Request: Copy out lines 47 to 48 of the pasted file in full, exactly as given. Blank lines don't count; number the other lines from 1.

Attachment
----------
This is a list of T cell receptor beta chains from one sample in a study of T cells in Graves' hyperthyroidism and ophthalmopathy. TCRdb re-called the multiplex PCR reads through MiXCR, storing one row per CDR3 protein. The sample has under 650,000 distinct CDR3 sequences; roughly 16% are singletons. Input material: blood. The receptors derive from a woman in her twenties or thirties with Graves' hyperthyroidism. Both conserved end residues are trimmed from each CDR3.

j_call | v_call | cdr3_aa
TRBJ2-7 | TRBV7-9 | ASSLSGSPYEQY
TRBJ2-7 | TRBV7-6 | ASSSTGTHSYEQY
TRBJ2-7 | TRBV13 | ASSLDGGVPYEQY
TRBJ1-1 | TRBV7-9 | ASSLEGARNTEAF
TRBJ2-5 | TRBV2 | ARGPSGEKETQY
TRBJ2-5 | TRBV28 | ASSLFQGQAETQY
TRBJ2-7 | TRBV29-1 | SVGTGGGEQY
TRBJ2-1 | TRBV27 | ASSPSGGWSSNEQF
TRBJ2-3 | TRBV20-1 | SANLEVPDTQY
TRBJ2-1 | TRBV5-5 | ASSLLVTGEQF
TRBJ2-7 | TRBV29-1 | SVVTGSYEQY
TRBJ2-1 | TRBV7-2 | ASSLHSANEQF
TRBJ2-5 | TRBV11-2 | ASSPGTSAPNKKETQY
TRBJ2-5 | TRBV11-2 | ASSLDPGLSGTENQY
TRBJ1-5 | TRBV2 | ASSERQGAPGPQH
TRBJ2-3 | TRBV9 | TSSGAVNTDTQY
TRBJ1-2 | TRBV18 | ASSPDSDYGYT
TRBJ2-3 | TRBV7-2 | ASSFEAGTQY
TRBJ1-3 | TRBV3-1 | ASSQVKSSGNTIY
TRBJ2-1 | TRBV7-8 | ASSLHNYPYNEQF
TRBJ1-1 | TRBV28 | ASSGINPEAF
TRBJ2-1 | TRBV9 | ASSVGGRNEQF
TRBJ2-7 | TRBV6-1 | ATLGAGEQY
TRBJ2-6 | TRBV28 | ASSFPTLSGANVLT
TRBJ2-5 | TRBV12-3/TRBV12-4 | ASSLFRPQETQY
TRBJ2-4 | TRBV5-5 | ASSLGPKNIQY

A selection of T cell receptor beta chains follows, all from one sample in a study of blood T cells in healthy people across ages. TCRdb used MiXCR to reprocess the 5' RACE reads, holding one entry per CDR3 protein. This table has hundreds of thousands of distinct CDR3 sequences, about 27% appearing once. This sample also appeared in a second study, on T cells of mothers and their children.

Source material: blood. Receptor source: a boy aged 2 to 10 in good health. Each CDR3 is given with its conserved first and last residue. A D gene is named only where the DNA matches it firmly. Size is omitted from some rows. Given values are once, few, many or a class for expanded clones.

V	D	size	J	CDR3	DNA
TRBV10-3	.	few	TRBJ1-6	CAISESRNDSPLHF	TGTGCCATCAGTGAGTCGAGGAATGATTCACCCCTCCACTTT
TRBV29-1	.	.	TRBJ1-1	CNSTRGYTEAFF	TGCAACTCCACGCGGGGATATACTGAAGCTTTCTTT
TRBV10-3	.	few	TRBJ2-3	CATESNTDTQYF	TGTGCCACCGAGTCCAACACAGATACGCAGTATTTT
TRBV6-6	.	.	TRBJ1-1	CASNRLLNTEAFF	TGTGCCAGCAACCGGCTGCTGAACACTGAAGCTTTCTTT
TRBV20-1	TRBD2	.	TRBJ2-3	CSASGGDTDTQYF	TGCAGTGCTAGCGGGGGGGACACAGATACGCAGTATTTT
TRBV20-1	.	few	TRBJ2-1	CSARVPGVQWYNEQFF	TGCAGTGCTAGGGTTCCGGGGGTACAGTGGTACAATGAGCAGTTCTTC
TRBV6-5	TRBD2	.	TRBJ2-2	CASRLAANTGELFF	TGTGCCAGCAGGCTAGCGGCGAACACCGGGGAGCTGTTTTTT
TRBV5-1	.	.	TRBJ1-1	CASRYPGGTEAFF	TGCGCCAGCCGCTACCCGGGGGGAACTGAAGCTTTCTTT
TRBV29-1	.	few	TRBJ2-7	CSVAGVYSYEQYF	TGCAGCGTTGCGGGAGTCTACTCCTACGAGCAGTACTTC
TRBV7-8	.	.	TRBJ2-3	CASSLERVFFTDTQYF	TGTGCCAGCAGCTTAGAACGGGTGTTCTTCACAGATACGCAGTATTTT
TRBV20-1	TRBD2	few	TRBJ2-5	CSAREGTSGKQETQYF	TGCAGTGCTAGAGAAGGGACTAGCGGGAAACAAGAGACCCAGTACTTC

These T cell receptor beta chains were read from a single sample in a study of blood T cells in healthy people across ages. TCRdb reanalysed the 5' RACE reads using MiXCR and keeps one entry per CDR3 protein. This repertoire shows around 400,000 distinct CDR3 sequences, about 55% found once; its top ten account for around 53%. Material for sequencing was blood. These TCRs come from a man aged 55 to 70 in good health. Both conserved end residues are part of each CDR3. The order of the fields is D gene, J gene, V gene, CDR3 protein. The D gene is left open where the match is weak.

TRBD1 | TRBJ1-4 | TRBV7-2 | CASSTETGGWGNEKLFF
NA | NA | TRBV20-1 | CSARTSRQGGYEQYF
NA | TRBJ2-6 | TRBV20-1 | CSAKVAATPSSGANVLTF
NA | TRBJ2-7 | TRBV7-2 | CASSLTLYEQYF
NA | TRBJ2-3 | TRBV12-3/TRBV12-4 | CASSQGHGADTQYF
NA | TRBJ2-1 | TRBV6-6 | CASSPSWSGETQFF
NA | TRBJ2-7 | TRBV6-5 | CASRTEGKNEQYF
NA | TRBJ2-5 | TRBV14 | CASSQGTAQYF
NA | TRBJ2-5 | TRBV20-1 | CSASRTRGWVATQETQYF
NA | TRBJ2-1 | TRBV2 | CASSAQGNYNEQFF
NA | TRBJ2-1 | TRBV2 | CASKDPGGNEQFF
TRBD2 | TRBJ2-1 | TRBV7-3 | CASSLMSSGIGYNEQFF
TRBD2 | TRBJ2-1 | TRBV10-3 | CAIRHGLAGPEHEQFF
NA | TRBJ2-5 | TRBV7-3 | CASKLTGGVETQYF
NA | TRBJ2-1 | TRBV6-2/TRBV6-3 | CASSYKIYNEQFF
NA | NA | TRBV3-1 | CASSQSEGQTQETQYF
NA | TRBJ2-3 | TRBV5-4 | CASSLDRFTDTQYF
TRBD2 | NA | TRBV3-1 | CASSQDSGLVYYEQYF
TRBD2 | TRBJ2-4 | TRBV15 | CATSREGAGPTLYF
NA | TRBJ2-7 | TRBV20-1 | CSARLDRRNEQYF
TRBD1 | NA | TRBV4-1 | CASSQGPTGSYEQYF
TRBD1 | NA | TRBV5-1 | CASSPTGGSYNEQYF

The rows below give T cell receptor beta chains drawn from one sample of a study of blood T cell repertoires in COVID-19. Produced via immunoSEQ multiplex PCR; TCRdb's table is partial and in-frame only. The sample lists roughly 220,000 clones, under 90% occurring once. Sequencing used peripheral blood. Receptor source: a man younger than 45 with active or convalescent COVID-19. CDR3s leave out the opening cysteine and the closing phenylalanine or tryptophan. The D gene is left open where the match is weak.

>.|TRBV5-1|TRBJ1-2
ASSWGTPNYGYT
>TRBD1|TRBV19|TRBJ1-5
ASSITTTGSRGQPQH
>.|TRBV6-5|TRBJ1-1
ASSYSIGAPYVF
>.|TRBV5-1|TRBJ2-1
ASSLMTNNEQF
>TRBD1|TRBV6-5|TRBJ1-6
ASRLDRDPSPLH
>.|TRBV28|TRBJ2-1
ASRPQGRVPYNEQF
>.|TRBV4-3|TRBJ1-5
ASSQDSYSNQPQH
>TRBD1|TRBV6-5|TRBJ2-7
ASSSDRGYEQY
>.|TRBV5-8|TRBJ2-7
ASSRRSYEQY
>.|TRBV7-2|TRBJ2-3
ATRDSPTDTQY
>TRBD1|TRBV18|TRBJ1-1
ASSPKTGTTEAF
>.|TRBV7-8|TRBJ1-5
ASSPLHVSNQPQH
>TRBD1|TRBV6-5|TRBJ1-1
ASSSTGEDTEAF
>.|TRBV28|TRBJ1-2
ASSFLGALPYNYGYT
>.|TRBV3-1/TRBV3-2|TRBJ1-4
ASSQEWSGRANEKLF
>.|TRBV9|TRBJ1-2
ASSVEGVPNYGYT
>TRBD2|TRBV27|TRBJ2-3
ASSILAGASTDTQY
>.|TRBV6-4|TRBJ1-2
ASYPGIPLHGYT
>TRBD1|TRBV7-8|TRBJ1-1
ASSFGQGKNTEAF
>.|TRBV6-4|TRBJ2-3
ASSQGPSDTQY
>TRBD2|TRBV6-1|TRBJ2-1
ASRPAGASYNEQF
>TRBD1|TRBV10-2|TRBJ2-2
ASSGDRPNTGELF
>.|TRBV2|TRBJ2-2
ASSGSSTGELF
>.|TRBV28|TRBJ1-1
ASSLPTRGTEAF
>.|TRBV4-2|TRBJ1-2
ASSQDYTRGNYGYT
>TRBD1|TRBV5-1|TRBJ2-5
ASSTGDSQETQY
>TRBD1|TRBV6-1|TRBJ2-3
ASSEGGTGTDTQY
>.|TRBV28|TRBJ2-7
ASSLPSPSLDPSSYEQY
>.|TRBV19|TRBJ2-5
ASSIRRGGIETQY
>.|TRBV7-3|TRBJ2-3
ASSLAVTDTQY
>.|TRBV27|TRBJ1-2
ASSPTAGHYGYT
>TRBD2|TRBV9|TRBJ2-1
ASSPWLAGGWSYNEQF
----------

NA | TRBJ2-7 | TRBV7-2 | CASSLTLYEQYF
NA | TRBJ2-3 | TRBV12-3/TRBV12-4 | CASSQGHGADTQYF